The precursor to Black History Month was created in 1926 in the United States, when historian Carter G. Woodson and the Association for the Study of Negro Life and History announced the second week of February to be “Negro History Week.” This week was chosen because it coincided with the birthday of Abraham Lincoln on February 12 and of Frederick Douglass on February 14, both of which dates Black communities had celebrated together since the late 19th century.
From the event’s initial phase, primary emphasis was placed on encouraging the coordinated teaching of the history of Black Americans in public schools in the United States. In 1976 as part of the United States Bicentennial, the informal expansion of Negro History Week to Black History Month was officially recognized by the U.S. government.
Music plays a large role in black history. Here are some resources music educators can share with their students. The National Association for Music Education (NAfME) offers a variety of lesson plans, and here are few from other sources. Look for additional resources in an upcoming Orchestrating Success Newsletter. The NAfME lesson plans in My Music Class are only available through to members who log into nafme.org with their membership number.
From Barbershop Quartets to Jazz
Barbershop singing actually comes from more culturally and racially diverse roots than what you might assume from the painting. By 1890, many African American quartets had been established and were traveling performers. Many leading black quartets such as The Golden Gate Quartet and the Twilight Quartet were associated with the Colored Professionals Club and helped achieve better treatment and pay for black performers.
Get On Board this Train
Students will sing accurate pitches and rhythms for the NAfME lesson plan, “Get On Board This Train.”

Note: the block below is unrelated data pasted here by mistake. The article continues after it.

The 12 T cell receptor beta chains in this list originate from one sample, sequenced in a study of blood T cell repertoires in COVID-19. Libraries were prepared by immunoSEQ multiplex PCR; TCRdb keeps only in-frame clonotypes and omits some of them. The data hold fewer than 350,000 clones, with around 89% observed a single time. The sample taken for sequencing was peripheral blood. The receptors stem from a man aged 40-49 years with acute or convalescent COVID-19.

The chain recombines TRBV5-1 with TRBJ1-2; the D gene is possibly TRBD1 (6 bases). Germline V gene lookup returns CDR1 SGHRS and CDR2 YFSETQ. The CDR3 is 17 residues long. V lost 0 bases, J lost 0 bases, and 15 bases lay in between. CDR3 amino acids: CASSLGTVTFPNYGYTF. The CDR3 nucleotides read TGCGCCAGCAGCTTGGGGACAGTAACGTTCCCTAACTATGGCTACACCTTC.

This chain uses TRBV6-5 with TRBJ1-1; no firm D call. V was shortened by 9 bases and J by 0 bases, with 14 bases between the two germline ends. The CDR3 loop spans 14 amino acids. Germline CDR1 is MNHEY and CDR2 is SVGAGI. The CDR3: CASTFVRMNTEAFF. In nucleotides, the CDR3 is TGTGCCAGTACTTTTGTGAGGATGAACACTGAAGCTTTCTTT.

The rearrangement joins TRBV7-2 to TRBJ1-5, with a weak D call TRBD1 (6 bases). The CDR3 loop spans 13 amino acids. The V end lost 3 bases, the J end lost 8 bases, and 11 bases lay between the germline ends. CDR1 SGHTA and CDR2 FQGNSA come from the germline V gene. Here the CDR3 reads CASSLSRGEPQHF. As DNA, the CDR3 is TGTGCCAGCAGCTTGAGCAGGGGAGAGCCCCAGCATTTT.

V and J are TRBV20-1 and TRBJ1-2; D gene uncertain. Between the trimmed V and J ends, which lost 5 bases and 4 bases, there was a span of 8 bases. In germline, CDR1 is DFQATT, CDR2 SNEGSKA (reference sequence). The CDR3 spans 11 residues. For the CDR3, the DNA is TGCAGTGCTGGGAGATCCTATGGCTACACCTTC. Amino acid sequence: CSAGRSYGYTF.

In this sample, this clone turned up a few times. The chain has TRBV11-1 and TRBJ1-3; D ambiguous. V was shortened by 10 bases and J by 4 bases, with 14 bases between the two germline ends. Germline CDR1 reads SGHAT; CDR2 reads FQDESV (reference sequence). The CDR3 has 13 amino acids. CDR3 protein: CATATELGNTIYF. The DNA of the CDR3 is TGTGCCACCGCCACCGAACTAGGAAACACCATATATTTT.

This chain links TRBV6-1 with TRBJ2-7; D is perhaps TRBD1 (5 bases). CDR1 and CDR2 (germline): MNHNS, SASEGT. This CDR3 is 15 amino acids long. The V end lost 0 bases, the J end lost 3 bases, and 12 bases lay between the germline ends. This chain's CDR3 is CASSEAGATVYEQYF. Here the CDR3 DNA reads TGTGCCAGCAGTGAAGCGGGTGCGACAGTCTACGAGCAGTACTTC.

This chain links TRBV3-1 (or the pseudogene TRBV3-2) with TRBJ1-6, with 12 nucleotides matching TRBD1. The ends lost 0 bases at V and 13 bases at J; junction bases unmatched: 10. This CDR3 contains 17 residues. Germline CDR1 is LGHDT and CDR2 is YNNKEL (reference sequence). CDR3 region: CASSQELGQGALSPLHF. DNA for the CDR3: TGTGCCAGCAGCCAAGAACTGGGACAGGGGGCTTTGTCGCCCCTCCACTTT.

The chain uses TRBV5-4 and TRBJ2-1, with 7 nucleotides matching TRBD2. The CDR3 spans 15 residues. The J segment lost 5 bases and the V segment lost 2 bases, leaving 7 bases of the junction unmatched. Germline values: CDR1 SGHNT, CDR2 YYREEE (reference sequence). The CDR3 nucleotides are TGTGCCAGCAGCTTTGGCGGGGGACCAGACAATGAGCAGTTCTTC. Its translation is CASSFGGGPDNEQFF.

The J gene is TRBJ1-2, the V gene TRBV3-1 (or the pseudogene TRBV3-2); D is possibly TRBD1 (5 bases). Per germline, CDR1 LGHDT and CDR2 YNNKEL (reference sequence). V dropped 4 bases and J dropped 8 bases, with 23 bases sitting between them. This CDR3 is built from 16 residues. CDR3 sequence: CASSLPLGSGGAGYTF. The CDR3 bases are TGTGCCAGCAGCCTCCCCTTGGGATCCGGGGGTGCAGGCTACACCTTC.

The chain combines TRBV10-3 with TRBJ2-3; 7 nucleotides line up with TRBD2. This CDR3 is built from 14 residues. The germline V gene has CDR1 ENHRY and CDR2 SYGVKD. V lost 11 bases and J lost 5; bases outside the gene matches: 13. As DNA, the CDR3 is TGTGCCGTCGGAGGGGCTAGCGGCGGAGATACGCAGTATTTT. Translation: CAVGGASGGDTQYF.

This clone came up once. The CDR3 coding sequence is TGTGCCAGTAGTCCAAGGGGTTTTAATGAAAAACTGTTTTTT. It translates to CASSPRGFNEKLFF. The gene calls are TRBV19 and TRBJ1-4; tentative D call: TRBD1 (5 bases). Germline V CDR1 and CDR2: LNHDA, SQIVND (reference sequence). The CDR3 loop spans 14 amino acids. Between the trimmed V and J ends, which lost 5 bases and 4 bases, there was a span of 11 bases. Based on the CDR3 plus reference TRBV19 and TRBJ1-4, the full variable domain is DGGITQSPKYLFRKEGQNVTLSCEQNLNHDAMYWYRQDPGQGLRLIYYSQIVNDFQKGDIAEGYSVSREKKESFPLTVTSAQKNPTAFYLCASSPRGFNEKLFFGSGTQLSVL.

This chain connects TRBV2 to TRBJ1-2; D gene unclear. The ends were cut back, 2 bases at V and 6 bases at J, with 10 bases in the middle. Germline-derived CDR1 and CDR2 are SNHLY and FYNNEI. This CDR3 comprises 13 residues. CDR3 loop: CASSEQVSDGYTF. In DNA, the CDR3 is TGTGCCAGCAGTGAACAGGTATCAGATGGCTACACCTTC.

Students will familiarize themselves with the music terms displayed in the assigned repertoire such as time signature and rhythm. Students will learn the term “genre” and its association with the assigned piece, and will discuss spirituals as a musical style.
VH1 Storytellers: Jay-Z, Life of an American Gangster, Lesson 2 – Fallin’ Students will be better able to understand the life and personal journey of Shawn Corey ‘Jay-Z’ Carter and in turn, make connections within their own lives.
In this plan students will be able to analyze the poetry of ‘Jay-Z’ and compare it to that of Shakespeare and Langston Hughes.
The John F. Kennedy Center for the Performing Arts Kennedy Center created ARTSEDGE in 1996 as its educational media arm, reaching out to schools, communities, individuals and families with printed materials, classroom support and Internet technologies.
Here are two Black History Month resources:
Musical Harlem: How Jazz Music is Reflective of the Harlem Renaissance
Students will learn to identify musical styles and musicians associated with Harlem, focusing on jazz. They will learn about the special role of music in Harlem as a unifier of a community and of a culture. Students can listen to audio samples and analyze elements of jazz and its musicians, participate in a group dance activity, and partake in language arts and visual arts extensions to reinforce key concepts learned.
ArtsEdge also provides an audio lesson about gospel quartets. Kip Lornell of George Washington University in Washington, DC, makes the case that “most of today’s rap, hip-hop and pop music of all kinds have their roots in the gospel quartets of the South.”
In addition to the gospel quartets, the audio series “Gulf Coast Highway” also explores the Delta Blues, Zydeco music, the Brass Bands of New Orleans and a variety of choral traditions.
Roz Fehr, NAfME Communications Content Developer, January 15, 2015 © National Association for Music Education (NAfME.org)